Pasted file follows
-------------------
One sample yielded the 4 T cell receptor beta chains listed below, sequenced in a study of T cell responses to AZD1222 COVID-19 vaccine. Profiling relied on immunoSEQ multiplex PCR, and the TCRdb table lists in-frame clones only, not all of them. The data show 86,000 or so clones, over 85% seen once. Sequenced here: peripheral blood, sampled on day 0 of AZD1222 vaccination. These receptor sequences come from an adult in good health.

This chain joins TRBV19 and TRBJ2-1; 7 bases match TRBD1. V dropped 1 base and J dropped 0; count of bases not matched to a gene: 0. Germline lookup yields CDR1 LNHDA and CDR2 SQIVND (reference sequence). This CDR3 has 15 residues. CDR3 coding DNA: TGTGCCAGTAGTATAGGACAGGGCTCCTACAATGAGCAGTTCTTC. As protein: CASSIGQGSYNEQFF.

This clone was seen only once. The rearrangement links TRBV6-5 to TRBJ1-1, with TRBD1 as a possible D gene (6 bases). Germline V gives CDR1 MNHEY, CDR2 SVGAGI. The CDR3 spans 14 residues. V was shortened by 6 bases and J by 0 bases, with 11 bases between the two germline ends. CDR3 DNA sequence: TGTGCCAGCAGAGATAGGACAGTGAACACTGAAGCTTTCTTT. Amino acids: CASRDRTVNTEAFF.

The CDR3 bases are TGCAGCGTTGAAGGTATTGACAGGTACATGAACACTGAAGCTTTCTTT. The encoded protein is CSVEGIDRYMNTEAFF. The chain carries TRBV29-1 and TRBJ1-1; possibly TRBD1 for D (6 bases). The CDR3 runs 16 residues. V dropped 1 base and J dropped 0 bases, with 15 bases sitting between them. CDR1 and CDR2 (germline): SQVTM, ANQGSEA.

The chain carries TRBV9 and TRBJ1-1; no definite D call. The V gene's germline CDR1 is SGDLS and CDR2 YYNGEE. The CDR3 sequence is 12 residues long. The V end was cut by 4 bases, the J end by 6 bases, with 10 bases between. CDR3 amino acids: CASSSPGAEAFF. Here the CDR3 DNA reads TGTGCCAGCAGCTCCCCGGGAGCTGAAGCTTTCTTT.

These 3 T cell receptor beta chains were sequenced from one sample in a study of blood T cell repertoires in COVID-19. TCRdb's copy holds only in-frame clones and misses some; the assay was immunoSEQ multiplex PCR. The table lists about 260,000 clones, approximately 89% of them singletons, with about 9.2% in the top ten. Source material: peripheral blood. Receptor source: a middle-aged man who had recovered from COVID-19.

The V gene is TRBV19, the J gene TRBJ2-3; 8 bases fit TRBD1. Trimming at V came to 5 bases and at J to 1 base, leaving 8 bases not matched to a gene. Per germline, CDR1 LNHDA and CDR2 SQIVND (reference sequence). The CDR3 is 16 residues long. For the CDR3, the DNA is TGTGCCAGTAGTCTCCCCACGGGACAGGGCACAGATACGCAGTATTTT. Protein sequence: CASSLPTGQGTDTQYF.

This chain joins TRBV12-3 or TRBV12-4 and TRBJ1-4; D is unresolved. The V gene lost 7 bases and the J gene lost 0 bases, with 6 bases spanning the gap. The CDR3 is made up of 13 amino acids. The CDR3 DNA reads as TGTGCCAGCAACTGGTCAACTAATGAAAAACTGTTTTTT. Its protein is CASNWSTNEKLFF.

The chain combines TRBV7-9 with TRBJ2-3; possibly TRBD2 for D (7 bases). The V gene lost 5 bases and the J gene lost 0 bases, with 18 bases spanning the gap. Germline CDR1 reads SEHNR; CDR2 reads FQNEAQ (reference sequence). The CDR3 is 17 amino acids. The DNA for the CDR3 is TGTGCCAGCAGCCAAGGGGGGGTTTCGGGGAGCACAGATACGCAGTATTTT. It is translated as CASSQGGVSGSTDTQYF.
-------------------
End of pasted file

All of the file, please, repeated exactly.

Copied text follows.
One sample yielded the 4 T cell receptor beta chains listed below, sequenced in a study of T cell responses to AZD1222 COVID-19 vaccine. Profiling relied on immunoSEQ multiplex PCR, and the TCRdb table lists in-frame clones only, not all of them. The data show 86,000 or so clones, over 85% seen once. Sequenced here: peripheral blood, sampled on day 0 of AZD1222 vaccination. These receptor sequences come from an adult in good health.

This chain joins TRBV19 and TRBJ2-1; 7 bases match TRBD1. V dropped 1 base and J dropped 0; count of bases not matched to a gene: 0. Germline lookup yields CDR1 LNHDA and CDR2 SQIVND (reference sequence). This CDR3 has 15 residues. CDR3 coding DNA: TGTGCCAGTAGTATAGGACAGGGCTCCTACAATGAGCAGTTCTTC. As protein: CASSIGQGSYNEQFF.

This clone was seen only once. The rearrangement links TRBV6-5 to TRBJ1-1, with TRBD1 as a possible D gene (6 bases). Germline V gives CDR1 MNHEY, CDR2 SVGAGI. The CDR3 spans 14 residues. V was shortened by 6 bases and J by 0 bases, with 11 bases between the two germline ends. CDR3 DNA sequence: TGTGCCAGCAGAGATAGGACAGTGAACACTGAAGCTTTCTTT. Amino acids: CASRDRTVNTEAFF.

The CDR3 bases are TGCAGCGTTGAAGGTATTGACAGGTACATGAACACTGAAGCTTTCTTT. The encoded protein is CSVEGIDRYMNTEAFF. The chain carries TRBV29-1 and TRBJ1-1; possibly TRBD1 for D (6 bases). The CDR3 runs 16 residues. V dropped 1 base and J dropped 0 bases, with 15 bases sitting between them. CDR1 and CDR2 (germline): SQVTM, ANQGSEA.

The chain carries TRBV9 and TRBJ1-1; no definite D call. The V gene's germline CDR1 is SGDLS and CDR2 YYNGEE. The CDR3 sequence is 12 residues long. The V end was cut by 4 bases, the J end by 6 bases, with 10 bases between. CDR3 amino acids: CASSSPGAEAFF. Here the CDR3 DNA reads TGTGCCAGCAGCTCCCCGGGAGCTGAAGCTTTCTTT.

These 3 T cell receptor beta chains were sequenced from one sample in a study of blood T cell repertoires in COVID-19. TCRdb's copy holds only in-frame clones and misses some; the assay was immunoSEQ multiplex PCR. The table lists about 260,000 clones, approximately 89% of them singletons, with about 9.2% in the top ten. Source material: peripheral blood. Receptor source: a middle-aged man who had recovered from COVID-19.

The V gene is TRBV19, the J gene TRBJ2-3; 8 bases fit TRBD1. Trimming at V came to 5 bases and at J to 1 base, leaving 8 bases not matched to a gene. Per germline, CDR1 LNHDA and CDR2 SQIVND (reference sequence). The CDR3 is 16 residues long. For the CDR3, the DNA is TGTGCCAGTAGTCTCCCCACGGGACAGGGCACAGATACGCAGTATTTT. Protein sequence: CASSLPTGQGTDTQYF.

This chain joins TRBV12-3 or TRBV12-4 and TRBJ1-4; D is unresolved. The V gene lost 7 bases and the J gene lost 0 bases, with 6 bases spanning the gap. The CDR3 is made up of 13 amino acids. The CDR3 DNA reads as TGTGCCAGCAACTGGTCAACTAATGAAAAACTGTTTTTT. Its protein is CASNWSTNEKLFF.

The chain combines TRBV7-9 with TRBJ2-3; possibly TRBD2 for D (7 bases). The V gene lost 5 bases and the J gene lost 0 bases, with 18 bases spanning the gap. Germline CDR1 reads SEHNR; CDR2 reads FQNEAQ (reference sequence). The CDR3 is 17 amino acids. The DNA for the CDR3 is TGTGCCAGCAGCCAAGGGGGGGTTTCGGGGAGCACAGATACGCAGTATTTT. It is translated as CASSQGGVSGSTDTQYF.